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Bridging public health and medical school

Alumna discovers what happens outside the body is as important as what happens within it

Public health is everywhere, says Joanna Kubes, BS ’18, MPH ’19, a Dayton, Ore., native and product development coordinator at Samaritan Health Plans who is making plans to attend medical school.

“I have never wanted to stay in one place my whole life, and public health will give me the flexibility to change up careers while still staying in the same field and also give me the opportunity to travel all over the world.”

Learn about Joanna’s journey to medical school, her experiences at Oregon State and why she thinks a career in public health is the perfect choice for lifelong learners who crave flexibility and enjoy helping others.

Why did you decided to pursue an MPH at Oregon State? What were your motivations?

“I grew up in a large family, and being the youngest and only girl, I had an instinct to be nurturing and would try to help ‘heal’ and comfort my older brothers and parents if they were ever injured. I was also that child who enjoyed the human body and what it can do, so I would read human anatomy books for fun. 

“When I originally came to OSU, I followed my small-town roots and was majoring in agricultural business management. It was only until I took my first public health course that my passion for health and humans was reignited and I added on a public health major. Shortly afterwards, I learned that OSU had a new MPH program and I knew that I wanted to follow the accelerated track to continue my education.”

What did you most enjoy about the public health program?

“I enjoyed the faculty and their passion to help students launch into a career. I was surprised that master’s courses were more discussion based than test based, which took off some of the pressure and helped me focus on developing more practical skills.

“One thing that has stuck with me and that I use is the analytic skills from a health care law class. Health care law is so important and shapes how our economy can look, so I found it beneficial that I can now look at current health care news and laws and predict and analyze how they may affect our government for years to come.”

Do you think the program has prepared you or made you stronger professionally?

“Absolutely. My MPH helped shape and strengthen my soft skills. A lot of my classes required presentation, research and writing, and working in groups.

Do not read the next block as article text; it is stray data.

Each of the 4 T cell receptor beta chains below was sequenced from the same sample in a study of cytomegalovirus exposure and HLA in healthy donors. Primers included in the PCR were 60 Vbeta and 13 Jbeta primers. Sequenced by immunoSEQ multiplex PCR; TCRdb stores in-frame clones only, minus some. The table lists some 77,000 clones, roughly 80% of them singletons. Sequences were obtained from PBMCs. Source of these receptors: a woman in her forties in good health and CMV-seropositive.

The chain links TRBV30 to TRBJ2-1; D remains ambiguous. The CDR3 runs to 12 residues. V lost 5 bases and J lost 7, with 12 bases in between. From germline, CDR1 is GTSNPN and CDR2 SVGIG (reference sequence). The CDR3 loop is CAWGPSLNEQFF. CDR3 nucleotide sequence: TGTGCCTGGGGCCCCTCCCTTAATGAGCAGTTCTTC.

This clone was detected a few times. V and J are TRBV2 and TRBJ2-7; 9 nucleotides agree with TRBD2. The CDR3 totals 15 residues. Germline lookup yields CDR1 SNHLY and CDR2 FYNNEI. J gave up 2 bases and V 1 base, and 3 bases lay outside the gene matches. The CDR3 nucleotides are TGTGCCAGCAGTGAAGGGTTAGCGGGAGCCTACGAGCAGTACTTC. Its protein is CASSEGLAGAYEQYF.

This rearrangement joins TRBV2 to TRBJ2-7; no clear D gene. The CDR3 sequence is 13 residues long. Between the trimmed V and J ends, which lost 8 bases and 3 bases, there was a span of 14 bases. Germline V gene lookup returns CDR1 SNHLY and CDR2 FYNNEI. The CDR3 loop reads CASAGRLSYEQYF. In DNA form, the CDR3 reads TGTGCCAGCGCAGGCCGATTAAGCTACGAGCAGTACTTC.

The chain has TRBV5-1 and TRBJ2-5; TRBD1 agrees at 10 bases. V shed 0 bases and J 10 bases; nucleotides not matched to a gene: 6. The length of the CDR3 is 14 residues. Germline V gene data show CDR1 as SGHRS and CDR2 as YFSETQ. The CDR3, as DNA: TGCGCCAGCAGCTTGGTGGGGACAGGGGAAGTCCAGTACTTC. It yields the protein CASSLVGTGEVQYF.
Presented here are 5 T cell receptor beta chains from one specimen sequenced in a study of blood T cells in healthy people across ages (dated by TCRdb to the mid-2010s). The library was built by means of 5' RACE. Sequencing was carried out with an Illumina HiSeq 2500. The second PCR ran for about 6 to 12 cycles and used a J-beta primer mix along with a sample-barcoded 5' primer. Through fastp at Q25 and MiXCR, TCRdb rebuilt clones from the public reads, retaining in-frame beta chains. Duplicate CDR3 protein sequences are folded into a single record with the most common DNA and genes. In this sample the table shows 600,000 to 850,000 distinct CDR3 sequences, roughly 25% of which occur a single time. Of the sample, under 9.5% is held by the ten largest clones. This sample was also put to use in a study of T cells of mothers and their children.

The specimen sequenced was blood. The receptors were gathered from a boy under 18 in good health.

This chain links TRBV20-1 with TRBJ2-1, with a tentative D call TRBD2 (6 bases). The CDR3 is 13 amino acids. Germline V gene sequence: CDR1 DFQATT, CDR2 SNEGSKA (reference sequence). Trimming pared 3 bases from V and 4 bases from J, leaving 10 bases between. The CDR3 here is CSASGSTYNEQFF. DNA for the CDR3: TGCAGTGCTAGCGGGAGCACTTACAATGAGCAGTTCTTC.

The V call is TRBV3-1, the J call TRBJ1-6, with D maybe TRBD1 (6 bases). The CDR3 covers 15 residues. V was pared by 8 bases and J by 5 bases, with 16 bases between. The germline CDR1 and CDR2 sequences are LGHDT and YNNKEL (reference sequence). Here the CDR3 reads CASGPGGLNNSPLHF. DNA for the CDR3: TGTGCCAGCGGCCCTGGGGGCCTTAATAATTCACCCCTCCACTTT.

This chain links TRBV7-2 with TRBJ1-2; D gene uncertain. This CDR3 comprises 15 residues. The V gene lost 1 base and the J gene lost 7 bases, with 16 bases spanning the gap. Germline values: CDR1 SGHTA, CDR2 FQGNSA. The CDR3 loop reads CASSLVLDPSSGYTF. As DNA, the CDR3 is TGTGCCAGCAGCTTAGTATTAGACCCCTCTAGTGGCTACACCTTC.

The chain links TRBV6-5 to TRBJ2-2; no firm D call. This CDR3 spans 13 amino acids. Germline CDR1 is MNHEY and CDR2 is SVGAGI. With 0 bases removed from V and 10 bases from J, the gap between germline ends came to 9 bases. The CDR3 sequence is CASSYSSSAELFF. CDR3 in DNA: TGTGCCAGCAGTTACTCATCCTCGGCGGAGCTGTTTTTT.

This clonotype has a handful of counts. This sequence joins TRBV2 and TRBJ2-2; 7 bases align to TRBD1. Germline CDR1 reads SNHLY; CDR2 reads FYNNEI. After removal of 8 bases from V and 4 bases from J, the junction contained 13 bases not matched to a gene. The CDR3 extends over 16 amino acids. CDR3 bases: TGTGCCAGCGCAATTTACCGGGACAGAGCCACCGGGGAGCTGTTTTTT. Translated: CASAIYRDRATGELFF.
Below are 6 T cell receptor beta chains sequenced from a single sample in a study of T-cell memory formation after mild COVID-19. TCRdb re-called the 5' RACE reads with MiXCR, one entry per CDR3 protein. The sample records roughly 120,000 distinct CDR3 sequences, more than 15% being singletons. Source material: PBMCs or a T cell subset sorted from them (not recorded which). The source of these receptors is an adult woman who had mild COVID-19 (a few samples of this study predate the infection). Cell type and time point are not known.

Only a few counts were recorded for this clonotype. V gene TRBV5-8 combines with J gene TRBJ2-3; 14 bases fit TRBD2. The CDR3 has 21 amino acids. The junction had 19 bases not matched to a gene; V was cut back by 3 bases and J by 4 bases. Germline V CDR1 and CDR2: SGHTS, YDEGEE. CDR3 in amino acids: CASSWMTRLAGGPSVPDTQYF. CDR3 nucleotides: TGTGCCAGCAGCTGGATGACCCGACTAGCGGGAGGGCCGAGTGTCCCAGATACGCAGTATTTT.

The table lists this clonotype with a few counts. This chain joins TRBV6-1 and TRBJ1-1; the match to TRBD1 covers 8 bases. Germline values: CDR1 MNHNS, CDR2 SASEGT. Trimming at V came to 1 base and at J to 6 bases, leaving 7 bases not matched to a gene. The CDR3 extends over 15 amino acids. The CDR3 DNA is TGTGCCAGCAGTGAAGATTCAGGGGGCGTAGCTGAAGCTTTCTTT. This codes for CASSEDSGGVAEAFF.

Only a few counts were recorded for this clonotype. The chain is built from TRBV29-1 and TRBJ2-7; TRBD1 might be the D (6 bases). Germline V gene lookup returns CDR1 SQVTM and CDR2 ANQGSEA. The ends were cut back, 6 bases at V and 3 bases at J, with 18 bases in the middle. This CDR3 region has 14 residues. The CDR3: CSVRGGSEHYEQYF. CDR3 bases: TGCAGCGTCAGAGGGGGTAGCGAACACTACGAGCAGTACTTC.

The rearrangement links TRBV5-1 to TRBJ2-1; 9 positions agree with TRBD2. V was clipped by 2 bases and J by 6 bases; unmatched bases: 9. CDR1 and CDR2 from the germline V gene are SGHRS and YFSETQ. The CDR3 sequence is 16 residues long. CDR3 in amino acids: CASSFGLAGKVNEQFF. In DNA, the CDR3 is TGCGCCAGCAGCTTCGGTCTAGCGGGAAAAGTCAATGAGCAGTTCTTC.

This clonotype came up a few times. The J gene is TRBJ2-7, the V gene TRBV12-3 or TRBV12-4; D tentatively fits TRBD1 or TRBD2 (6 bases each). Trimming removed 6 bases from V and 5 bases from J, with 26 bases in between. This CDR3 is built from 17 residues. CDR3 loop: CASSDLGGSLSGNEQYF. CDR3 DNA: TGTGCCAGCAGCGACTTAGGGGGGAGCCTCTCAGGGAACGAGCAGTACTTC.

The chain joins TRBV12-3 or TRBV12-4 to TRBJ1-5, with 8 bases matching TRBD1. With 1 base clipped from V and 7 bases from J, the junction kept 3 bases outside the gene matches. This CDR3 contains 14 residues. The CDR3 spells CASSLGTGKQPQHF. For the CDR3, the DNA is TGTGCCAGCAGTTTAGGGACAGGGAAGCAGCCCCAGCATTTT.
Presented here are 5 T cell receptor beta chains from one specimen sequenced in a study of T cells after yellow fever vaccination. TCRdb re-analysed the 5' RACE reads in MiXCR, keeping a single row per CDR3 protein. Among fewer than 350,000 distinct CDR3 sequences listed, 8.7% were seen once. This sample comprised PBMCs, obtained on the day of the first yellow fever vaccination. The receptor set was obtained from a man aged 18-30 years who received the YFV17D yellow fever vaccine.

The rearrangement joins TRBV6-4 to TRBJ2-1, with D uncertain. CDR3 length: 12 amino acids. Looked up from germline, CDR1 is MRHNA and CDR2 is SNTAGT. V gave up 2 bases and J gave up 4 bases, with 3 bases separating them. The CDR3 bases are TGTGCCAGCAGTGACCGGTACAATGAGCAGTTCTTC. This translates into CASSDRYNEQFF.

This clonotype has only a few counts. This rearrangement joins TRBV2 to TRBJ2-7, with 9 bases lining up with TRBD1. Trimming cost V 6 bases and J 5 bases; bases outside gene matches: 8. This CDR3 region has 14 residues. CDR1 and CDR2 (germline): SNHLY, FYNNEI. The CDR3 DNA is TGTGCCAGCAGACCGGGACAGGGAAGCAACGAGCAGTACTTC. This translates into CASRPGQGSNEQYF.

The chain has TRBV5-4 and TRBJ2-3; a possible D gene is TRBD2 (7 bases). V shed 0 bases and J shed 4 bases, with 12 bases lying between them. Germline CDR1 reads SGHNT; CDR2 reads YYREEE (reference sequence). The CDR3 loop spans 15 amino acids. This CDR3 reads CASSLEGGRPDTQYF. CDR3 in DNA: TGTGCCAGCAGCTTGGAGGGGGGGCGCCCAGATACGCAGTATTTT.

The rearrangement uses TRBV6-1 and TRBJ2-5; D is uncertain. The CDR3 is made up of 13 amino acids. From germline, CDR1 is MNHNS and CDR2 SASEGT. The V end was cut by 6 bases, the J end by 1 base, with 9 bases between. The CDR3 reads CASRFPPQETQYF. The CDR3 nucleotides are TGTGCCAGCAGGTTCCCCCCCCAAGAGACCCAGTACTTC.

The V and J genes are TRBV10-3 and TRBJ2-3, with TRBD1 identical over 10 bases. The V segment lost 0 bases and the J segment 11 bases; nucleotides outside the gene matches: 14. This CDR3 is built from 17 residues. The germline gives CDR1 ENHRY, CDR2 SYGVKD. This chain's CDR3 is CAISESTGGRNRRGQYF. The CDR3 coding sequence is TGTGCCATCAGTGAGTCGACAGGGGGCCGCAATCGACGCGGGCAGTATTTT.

“I use that daily in my career and I know that I am more confident in all of those skill sets because of the practice I got from my classes.

How do you think the program will prepare you for medical school? Do you think it will make you a stronger student? How so? Why is a career in medicine for you?

“This program has helped prepare me for medical school immensely. It is important for providers to know and understand everything that occurs inside the human body, but it is more important for them to examine the issues that occurring outside of the body and relate it to the symptoms being shown.

“As a physician, you must meet your patients where they are, and if you are not willing to understand and look at an individual’s social determinants of health and life course, your treatment or care instructions for the patients will be virtually ineffective.

“I think having a rich and deep understanding of public health and all it entails is much more applicable than knowing chemistry or biology when it comes to helping patients. I want to become a physician so I can help people understand that everything that humans do and interact with daily can affect their health and shape how their life will look in years or decades to come and how they can become more proactive so they can live a long, happy and fulfilling life.”

Did you complete an internship during your program?

“I completed my internship with Samaritan Health Services working with the Case Management team. We helped deliver care and services to homeless populations and populations that were at risk. We also developed curriculum for providers that would help increase their understanding of local homeless issues and decrease provider compassion fatigue.

What are you up to currently?

“In my current position at Samaritan, I help develop health insurance plans and work closely with the state government to voice industry concerns about potential bills being introduced during legislative sessions to ensure that the organization is operating in accordance with state and federal laws.”

Why should prospective students consider a degree in public health?

“A public health degree can be used for anything. If you think about it, public health is the environment, the government, and marketing and advertising, such as Got Milk? campaigns, communicable disease information dissemination. Public health is research, and of course public health is providing actual medical care to individuals and communities, domestically and internationally.

“If you know you are someone who likes to constantly learn and develop new skills, then public health is for you. Tentatively, I will be transitioning from working in health insurance to providing medical care to patients, and even potentially developing health laws and policies within a system, state or federal level in the future. I think that shows just how flexible and exciting the world of public health can be!”